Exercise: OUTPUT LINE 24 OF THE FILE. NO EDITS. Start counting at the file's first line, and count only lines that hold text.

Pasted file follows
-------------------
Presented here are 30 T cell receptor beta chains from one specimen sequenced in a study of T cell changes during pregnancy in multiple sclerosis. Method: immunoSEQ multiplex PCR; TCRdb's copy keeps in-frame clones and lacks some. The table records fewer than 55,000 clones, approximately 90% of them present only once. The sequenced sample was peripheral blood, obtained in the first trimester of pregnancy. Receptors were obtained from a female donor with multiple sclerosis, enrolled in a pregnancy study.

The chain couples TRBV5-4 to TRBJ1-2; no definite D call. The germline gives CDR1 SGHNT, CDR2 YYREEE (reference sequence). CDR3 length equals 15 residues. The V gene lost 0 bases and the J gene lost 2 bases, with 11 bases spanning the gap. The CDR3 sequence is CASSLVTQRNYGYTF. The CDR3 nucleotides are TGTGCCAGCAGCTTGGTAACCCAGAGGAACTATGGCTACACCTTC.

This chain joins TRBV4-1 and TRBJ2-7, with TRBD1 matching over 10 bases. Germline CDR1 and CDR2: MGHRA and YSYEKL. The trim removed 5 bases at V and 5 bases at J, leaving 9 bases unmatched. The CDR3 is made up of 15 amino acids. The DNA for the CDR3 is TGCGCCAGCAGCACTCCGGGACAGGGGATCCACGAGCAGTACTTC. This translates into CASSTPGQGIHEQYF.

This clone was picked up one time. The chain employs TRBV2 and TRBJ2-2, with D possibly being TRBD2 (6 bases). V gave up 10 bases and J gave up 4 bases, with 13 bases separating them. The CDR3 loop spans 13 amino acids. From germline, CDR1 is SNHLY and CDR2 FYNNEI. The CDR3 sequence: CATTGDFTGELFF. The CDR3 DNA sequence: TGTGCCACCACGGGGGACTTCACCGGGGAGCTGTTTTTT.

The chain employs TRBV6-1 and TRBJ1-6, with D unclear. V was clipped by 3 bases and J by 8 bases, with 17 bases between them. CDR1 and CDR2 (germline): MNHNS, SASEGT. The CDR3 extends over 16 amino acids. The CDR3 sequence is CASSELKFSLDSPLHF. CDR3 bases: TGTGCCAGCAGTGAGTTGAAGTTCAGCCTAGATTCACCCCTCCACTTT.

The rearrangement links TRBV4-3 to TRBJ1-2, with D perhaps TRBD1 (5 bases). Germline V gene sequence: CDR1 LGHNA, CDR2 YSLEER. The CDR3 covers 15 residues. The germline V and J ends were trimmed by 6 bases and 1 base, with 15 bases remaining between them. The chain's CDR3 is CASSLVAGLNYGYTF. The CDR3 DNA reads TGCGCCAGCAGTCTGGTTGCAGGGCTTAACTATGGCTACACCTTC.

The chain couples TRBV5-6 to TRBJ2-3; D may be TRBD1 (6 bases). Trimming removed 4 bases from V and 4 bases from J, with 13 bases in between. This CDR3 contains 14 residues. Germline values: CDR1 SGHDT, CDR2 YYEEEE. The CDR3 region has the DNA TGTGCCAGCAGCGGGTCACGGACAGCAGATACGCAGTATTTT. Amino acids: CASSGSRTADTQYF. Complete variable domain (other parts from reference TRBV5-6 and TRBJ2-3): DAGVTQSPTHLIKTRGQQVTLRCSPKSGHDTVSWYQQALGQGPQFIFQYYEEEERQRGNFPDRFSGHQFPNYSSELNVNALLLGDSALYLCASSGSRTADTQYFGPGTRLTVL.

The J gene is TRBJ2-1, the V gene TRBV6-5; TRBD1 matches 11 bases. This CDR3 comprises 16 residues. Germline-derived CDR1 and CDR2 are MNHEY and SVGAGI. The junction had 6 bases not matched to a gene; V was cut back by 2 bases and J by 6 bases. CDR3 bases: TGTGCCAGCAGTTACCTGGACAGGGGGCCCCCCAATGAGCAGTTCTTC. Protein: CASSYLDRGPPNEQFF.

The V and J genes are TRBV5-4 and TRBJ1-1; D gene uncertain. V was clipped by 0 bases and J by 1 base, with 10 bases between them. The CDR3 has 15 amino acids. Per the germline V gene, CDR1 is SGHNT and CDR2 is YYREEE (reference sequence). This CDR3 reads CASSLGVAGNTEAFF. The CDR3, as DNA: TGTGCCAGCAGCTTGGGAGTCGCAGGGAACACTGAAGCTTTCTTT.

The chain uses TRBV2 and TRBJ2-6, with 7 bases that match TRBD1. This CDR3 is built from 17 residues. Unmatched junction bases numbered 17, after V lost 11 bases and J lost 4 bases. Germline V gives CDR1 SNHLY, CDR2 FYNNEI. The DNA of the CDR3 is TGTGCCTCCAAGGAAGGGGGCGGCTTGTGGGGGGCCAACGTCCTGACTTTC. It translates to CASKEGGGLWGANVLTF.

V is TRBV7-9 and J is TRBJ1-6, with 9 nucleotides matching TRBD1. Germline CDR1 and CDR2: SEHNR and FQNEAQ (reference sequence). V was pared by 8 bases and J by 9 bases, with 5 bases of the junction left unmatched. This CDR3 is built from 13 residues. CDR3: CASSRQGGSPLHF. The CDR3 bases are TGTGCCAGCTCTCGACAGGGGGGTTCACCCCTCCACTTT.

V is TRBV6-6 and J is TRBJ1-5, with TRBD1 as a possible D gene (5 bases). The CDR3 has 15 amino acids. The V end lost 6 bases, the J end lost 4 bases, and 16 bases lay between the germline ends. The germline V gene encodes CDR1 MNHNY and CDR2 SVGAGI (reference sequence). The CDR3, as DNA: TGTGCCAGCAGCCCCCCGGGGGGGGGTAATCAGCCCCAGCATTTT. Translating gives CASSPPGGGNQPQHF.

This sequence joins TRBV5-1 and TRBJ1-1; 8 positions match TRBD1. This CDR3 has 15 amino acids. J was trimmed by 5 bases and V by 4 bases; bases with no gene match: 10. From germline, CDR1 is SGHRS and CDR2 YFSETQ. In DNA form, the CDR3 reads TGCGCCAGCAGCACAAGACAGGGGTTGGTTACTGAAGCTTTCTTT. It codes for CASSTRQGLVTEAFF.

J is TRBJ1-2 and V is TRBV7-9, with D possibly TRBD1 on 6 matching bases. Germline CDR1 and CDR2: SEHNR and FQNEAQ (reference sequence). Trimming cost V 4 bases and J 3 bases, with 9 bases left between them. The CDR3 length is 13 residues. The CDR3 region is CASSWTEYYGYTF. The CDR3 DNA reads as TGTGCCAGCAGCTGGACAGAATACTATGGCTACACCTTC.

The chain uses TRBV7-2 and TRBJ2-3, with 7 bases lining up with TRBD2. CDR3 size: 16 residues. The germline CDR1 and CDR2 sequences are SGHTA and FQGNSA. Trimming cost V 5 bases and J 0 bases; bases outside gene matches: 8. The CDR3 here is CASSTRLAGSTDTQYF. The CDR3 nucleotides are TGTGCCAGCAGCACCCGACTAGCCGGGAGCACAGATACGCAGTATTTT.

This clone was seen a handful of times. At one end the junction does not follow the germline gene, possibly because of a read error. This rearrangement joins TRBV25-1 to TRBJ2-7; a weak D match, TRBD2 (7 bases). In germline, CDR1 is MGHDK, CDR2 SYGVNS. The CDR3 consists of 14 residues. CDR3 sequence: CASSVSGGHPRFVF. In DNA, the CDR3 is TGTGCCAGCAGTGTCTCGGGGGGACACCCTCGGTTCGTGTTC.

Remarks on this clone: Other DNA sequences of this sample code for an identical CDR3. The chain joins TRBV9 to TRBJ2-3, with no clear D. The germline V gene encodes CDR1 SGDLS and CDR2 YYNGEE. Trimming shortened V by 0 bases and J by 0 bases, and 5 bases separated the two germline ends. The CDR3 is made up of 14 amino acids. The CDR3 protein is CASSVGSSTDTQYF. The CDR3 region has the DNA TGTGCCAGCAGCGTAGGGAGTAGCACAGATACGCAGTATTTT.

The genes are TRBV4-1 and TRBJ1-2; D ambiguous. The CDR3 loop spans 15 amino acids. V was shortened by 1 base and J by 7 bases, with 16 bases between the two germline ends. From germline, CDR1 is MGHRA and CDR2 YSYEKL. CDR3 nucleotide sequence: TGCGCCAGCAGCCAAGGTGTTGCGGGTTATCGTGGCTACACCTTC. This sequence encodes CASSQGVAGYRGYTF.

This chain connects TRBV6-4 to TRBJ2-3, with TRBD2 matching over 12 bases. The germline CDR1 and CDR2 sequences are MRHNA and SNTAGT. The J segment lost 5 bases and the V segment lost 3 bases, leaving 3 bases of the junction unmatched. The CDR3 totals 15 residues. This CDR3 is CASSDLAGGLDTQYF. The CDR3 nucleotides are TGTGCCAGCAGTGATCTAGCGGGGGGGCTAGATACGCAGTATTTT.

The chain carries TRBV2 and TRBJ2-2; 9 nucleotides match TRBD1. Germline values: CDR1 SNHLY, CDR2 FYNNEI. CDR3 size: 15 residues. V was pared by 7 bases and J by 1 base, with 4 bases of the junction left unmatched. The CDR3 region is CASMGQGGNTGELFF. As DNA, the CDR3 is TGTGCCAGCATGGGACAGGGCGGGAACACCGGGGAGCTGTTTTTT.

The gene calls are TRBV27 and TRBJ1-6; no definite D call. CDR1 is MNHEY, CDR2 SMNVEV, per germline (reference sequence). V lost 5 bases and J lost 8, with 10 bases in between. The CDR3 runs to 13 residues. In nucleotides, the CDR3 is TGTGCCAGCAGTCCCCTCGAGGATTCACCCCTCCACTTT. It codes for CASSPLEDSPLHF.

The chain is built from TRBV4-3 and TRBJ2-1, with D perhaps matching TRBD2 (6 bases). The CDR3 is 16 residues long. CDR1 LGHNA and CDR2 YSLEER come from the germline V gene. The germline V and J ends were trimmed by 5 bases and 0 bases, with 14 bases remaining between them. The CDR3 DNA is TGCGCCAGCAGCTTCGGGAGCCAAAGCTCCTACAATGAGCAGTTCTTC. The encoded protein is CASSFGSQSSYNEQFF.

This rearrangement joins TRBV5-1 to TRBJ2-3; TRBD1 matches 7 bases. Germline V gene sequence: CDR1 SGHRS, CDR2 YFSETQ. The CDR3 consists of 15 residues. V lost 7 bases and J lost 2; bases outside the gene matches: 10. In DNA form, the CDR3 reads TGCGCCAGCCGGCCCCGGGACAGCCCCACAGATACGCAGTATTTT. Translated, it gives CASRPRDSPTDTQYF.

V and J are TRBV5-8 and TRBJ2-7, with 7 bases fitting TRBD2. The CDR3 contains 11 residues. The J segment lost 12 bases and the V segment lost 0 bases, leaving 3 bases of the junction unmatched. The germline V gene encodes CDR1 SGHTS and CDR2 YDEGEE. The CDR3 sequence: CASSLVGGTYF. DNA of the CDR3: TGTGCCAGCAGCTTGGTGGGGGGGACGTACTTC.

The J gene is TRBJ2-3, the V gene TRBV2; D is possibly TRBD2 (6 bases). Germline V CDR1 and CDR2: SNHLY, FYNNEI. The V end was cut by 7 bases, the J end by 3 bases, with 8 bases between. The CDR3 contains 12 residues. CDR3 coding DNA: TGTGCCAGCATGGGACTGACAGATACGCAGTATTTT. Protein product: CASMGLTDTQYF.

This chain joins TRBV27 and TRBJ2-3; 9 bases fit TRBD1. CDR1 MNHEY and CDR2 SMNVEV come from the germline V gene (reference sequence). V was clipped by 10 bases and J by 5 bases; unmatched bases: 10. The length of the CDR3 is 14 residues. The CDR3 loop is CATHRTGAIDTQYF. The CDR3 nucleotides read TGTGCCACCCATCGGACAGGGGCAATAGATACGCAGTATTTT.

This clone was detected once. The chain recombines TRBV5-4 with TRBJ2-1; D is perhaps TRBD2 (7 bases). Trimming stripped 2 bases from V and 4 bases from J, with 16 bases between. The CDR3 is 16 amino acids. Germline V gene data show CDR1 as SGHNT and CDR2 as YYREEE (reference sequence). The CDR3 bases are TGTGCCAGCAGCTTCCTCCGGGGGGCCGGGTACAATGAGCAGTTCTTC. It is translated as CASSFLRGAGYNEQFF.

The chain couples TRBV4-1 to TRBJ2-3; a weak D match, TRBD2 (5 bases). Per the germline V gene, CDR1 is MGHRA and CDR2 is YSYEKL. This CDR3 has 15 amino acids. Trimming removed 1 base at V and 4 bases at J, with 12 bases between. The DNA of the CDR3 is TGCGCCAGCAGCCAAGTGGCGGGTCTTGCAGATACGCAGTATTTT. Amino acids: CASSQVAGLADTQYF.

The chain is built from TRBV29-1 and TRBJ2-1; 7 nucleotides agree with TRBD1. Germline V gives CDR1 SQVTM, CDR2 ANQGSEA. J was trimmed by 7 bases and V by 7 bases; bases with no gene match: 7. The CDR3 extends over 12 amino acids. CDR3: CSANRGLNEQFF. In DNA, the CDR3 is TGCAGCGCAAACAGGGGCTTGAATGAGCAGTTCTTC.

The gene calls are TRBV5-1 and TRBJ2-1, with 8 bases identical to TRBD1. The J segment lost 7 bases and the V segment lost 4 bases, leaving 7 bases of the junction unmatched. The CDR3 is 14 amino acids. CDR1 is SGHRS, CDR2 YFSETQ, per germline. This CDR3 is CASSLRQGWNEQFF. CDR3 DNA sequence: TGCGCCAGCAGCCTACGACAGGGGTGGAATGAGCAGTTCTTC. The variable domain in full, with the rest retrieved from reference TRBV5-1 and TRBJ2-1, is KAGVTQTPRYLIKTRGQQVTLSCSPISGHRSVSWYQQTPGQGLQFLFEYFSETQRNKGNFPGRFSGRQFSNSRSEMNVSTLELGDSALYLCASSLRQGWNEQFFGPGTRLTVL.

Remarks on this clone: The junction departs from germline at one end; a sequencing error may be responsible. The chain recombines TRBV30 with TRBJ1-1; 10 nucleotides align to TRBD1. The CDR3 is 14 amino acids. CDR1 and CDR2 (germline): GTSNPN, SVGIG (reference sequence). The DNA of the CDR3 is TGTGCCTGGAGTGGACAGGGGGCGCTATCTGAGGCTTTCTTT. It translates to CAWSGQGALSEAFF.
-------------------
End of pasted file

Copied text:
V and J are TRBV5-8 and TRBJ2-7, with 7 bases fitting TRBD2. The CDR3 contains 11 residues. The J segment lost 12 bases and the V segment lost 0 bases, leaving 3 bases of the junction unmatched. The germline V gene encodes CDR1 SGHTS and CDR2 YDEGEE. The CDR3 sequence: CASSLVGGTYF. DNA of the CDR3: TGTGCCAGCAGCTTGGTGGGGGGGACGTACTTC.